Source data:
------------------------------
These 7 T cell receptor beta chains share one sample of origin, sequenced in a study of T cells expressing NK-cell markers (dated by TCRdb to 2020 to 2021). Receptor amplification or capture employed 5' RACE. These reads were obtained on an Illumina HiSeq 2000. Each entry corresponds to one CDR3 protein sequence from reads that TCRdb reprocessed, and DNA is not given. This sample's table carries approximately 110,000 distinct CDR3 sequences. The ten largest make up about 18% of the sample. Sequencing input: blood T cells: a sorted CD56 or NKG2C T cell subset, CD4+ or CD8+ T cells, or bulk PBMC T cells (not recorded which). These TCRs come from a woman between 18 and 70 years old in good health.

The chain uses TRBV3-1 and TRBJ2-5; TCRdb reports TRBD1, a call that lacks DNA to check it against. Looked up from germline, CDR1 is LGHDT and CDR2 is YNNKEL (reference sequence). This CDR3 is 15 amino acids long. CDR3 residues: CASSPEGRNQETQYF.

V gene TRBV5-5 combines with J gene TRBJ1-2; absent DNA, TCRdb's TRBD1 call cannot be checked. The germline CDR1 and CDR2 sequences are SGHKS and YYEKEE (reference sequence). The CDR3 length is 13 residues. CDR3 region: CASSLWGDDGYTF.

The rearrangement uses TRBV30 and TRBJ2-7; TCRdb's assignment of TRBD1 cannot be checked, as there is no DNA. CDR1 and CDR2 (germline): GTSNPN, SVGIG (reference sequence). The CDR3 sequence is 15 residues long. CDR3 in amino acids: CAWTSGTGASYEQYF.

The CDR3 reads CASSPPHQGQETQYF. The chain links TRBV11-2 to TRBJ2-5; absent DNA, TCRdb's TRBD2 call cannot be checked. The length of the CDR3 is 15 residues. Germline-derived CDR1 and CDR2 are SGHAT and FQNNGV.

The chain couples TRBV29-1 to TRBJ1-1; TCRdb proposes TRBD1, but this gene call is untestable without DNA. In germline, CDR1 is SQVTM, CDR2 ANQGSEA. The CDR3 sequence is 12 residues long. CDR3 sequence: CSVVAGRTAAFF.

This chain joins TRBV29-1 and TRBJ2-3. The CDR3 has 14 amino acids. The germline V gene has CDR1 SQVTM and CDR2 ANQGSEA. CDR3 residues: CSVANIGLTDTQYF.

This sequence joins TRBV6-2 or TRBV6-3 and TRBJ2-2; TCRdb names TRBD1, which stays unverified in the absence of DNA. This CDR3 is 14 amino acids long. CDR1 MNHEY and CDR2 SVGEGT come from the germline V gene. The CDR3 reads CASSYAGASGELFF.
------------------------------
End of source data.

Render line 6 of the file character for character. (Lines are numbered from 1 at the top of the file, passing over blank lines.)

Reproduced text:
The chain couples TRBV29-1 to TRBJ1-1; TCRdb proposes TRBD1, but this gene call is untestable without DNA. In germline, CDR1 is SQVTM, CDR2 ANQGSEA. The CDR3 sequence is 12 residues long. CDR3 sequence: CSVVAGRTAAFF.